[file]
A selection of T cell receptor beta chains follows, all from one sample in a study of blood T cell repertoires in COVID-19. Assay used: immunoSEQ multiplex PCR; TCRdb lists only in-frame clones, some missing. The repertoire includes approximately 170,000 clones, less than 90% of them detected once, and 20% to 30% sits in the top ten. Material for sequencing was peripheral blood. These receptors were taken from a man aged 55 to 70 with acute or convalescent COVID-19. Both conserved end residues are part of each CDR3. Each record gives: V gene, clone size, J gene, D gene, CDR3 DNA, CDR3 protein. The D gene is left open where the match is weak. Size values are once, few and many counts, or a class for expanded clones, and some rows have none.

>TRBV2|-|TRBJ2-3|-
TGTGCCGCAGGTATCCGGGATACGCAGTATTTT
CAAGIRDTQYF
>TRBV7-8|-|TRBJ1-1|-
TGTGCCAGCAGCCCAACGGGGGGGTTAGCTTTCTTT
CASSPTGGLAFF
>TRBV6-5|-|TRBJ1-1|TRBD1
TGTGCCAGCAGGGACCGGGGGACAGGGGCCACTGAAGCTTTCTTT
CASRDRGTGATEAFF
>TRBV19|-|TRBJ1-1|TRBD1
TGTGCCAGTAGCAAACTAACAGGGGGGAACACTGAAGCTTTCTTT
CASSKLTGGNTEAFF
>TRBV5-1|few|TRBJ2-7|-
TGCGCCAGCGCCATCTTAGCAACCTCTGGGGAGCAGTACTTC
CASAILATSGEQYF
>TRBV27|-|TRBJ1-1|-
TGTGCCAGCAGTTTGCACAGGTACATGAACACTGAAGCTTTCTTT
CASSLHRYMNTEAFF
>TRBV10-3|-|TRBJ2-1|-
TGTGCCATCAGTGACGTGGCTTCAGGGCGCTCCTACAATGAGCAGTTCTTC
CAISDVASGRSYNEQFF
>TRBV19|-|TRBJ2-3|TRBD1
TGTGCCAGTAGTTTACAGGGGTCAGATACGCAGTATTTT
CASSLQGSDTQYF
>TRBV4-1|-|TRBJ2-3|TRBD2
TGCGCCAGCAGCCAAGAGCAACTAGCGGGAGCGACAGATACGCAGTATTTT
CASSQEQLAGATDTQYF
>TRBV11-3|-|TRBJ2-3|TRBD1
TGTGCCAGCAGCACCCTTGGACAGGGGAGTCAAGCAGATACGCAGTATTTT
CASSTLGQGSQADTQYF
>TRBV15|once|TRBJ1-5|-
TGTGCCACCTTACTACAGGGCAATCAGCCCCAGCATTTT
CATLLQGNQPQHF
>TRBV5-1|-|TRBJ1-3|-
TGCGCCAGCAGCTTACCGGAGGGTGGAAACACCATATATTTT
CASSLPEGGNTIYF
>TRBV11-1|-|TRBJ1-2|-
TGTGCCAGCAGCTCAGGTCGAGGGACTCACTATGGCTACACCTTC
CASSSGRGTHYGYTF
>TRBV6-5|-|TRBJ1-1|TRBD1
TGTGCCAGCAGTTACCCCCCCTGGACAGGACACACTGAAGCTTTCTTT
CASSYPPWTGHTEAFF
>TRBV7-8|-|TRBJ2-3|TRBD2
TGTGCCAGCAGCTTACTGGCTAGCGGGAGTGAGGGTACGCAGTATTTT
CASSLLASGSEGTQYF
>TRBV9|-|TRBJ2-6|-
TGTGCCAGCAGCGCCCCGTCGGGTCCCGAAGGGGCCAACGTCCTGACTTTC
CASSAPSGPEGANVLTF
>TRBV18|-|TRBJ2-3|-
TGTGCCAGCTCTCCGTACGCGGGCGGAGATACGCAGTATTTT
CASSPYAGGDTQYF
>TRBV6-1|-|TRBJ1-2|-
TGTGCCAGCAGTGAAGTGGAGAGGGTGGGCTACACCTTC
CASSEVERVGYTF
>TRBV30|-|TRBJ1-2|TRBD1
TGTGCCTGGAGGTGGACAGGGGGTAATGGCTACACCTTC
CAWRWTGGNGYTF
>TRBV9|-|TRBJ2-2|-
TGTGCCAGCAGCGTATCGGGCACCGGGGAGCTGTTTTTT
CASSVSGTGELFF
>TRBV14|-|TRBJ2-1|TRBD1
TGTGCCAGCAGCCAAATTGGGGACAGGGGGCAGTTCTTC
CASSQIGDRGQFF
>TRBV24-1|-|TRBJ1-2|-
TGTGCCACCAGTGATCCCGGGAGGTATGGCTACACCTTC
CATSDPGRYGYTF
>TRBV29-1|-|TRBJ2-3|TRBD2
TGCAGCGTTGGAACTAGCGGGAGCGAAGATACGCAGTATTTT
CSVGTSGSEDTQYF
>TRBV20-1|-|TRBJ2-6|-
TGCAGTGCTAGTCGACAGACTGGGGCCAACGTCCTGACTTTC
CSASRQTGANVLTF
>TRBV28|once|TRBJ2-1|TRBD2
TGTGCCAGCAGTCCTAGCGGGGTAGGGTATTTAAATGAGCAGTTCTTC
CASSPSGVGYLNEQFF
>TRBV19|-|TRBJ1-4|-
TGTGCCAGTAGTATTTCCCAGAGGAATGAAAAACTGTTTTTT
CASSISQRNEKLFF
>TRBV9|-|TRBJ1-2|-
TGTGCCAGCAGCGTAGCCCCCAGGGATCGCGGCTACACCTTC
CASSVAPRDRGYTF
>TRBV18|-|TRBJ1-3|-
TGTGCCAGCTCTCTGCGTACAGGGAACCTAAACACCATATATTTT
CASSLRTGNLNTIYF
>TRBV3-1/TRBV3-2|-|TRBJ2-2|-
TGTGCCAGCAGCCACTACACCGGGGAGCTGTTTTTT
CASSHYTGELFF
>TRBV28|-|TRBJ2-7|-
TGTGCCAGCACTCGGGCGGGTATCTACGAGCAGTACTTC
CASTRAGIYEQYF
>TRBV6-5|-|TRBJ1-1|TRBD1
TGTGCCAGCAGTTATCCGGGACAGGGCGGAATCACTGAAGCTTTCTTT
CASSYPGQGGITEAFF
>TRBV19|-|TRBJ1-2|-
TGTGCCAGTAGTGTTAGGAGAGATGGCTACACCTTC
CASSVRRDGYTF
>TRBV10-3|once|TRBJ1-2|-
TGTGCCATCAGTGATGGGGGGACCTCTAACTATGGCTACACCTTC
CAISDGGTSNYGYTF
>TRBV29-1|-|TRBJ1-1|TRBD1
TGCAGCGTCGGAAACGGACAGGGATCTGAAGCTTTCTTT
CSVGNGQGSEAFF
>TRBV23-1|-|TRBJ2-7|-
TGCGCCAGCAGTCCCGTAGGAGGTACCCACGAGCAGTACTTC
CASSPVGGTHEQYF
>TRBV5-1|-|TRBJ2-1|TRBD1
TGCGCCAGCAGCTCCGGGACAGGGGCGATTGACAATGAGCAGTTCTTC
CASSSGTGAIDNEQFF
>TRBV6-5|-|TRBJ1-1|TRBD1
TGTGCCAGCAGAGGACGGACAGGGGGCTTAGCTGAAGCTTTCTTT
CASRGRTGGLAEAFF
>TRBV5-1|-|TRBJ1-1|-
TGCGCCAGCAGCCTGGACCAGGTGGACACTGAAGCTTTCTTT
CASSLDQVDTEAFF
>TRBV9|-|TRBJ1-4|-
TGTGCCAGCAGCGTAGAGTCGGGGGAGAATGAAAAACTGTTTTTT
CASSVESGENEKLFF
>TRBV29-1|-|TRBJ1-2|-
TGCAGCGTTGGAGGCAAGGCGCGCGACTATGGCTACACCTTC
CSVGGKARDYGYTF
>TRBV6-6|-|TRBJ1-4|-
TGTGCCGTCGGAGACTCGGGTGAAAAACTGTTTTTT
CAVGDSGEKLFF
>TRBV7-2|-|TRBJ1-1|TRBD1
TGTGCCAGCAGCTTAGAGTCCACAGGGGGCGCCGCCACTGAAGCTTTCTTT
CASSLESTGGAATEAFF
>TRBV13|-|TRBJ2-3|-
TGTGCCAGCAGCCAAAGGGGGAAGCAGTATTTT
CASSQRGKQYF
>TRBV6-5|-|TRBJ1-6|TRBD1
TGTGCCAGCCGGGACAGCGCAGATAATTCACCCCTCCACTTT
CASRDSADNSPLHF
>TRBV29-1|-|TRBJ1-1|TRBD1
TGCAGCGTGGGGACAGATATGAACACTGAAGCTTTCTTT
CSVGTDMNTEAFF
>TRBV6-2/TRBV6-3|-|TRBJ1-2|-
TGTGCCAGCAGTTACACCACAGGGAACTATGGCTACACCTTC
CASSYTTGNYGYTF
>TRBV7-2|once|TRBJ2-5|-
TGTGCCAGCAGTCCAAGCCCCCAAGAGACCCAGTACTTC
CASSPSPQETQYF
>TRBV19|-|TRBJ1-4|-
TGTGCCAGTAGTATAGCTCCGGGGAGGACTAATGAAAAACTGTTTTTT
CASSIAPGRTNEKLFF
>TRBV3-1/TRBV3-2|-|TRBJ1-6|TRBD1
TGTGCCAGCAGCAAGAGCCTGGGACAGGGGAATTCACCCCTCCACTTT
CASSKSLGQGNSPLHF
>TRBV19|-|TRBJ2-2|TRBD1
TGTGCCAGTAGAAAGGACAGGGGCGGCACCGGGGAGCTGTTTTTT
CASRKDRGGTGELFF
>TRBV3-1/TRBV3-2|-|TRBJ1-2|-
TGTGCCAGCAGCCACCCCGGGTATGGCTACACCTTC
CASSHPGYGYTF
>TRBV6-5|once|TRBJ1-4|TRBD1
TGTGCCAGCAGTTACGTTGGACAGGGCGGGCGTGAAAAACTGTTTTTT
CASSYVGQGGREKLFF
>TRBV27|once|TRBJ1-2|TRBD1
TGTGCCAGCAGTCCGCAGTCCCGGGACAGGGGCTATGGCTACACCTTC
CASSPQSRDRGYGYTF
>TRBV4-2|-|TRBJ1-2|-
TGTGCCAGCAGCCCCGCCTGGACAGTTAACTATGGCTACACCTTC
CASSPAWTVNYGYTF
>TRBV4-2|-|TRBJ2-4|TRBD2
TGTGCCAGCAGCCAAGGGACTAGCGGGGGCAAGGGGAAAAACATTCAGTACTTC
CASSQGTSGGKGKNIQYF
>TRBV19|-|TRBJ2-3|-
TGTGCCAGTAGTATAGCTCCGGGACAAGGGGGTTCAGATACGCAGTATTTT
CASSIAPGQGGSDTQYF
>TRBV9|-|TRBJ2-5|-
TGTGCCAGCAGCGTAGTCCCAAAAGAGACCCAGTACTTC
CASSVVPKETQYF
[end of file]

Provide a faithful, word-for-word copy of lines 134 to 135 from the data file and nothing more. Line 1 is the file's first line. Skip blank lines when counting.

>TRBV29-1|-|TRBJ1-1|TRBD1
TGCAGCGTGGGGACAGATATGAACACTGAAGCTTTCTTT